Prevalence and factors associated with the use of long-acting reversible and permanent contraceptive methods among women who desire no more children in high fertility countries in sub-saharan Africa
BMC Public Health volume 22, Article number: 2141 (2022)
The proportion of women with family planning needs increased from 74 to 76% between 2000 and 2019, and this improvement has not transcended to a fertility rate stall or decrease in sub-Saharan Africa (SSA). In the face of a continuous increase in the fertility rate in SSA, population experts agreed that the efficient use of reliable family planning methods such as long-acting reversible and permanent contraceptive methods (LARC/PMs) could help reduce the high fertility rate and associated adverse reproductive health outcomes in the region. However, despite the effectiveness of LARC/PMs, its use remains elusive in SSA. Thus, this study examines the prevalence and factors associated with the use of LARC/PMs among women who desire no more children in high-fertility countries in SSA.
Secondary datasets from the demographic health surveys conducted in 20 countries in SSA between 2010 and 2019 were included in the study. A total sample size of 46,290 sexually active women of reproductive age who desire no more children and who met the study inclusion criteria was pooled and analysed. Prevalence of LARC/PMs use was displayed using a graph whilst binary logistic regression was used to determine the associated factors, and results were presented as unadjusted odds ratio and adjusted odds ratio with a statistical significance of p < 0.05.
The prevalence of LARC/PMs use among women who desire no more children was 7.5%. Ranging from 20.9% in Senegal and as low as 0.4% in Congo. Women within the richest wealth index [aOR = 1.18, 95% CI = 1.03–1.36] and those exposed to mass media [aOR = 1.54, 95% CI = 1.41–1.68] had higher odds of LARC/PMs use among sexually active women of reproductive age who desire no more children compared to those within poorest wealth index and women with no mass media exposure.
The study concluded that LARC/PMs use among sexually active women who desire no more children was very low, and women within the richest wealth index and those with mass media exposure were likely to use LARC/PMs. Interventions that will encourage using LARC/PMs should be prioritised to reduce fertility rates in SSA.
Even though the proportion of women worldwide whose family planning needs were satisfied slightly increased from 74 to 76% between 2000 and 2019, no noticeable decline was found among those with unmet family planning needs . Access to family planning, including long-acting reversible and permanent contraceptive methods (LARC/PMs), are essential sexual and reproductive health commodities crucial to achieving the United Nations (UN) Sustainable Development Goals (SDG) 3 by 2030 because of their benefits in averting adverse maternal and neonatal outcomes [2,3,4].
LARC/PMs comprise of four contraceptive methods: Intra-uterine devices (IUDs), implants, tubal ligation, and vasectomy. Whereas IUDs and implants are long-acting reversible methods that can be removed depending on the type, tubal ligation and vasectomy are permanent methods [5, 6]. Together, these methods have clear advantages over short-acting and traditional methods of contraception because of their efficacy and effectiveness .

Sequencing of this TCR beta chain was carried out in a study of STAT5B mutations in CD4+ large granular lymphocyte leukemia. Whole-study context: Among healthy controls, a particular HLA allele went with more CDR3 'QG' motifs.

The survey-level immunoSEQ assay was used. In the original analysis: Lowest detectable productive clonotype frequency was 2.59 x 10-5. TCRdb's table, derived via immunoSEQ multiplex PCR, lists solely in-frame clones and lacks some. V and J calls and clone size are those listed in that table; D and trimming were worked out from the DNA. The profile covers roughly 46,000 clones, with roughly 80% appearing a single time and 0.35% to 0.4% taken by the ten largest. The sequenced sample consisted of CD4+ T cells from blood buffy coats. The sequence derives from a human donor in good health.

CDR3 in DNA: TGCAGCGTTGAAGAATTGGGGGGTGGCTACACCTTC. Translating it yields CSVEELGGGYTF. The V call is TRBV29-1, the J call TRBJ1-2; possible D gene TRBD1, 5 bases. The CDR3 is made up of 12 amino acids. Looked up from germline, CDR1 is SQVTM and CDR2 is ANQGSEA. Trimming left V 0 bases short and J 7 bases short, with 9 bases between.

It is well documented that regional disparities in access to and use of contraceptives exist, with low contraceptive prevalence and high unmet family planning needs concentrated in sub-Sahara Africa (SSA) region . For example, over 20% of the global unmet needs for family planning are concentrated in 15 countries in SSA . According to Bradley et al.,  unmet need for family planning can be defined as the percentage of all fecund married women or women living with a sexual partner and not using a method of contraception even though they do not want to get pregnant while satisfied demand family planning is regarded as women who are using contraception are considered to have a met need for family planning . Interestingly, it is projected that contraceptive use prevalence will increase across regions of SSA by 2030; it will increase from 17 to 27% in West Africa, it is expected to rise from 40 to 55% in Eastern Africa, and 23 to 34% in Middle Africa . Still, this projected increase would not suffice to reduce the projected levels of unmet family planning needs in the region [4, 11]. Also, the population growth in SSA is expected to increase the global unmet contraceptive needs by 2030 to 143 million, up from 142 million in 2015 .
Fertility rates are measures of understanding population and economic growth, which could have serious implications for sexual and reproductive health outcomes, particularly maternal and infant health. Using national survey data, researchers found that SSA had the overall highest fertility rate and age-specific fertility rates among 70 countries in Africa, Asia, and Latin America . Correspondingly, according to the World Bank, 10 SSA countries alone account for the countries with fertility rates of 5.0, higher than global estimates of 2.4 children per woman and the average rate of 4.8 in SSA . Because high fertility rates have a downstream effect on reproductive health, experts agree that access to family planning services and counselling in SSA holds promise to reduce the alarmingly high fertility rates in the region [11, 13], thereby improving overall maternal and infant health outcomes in the regions.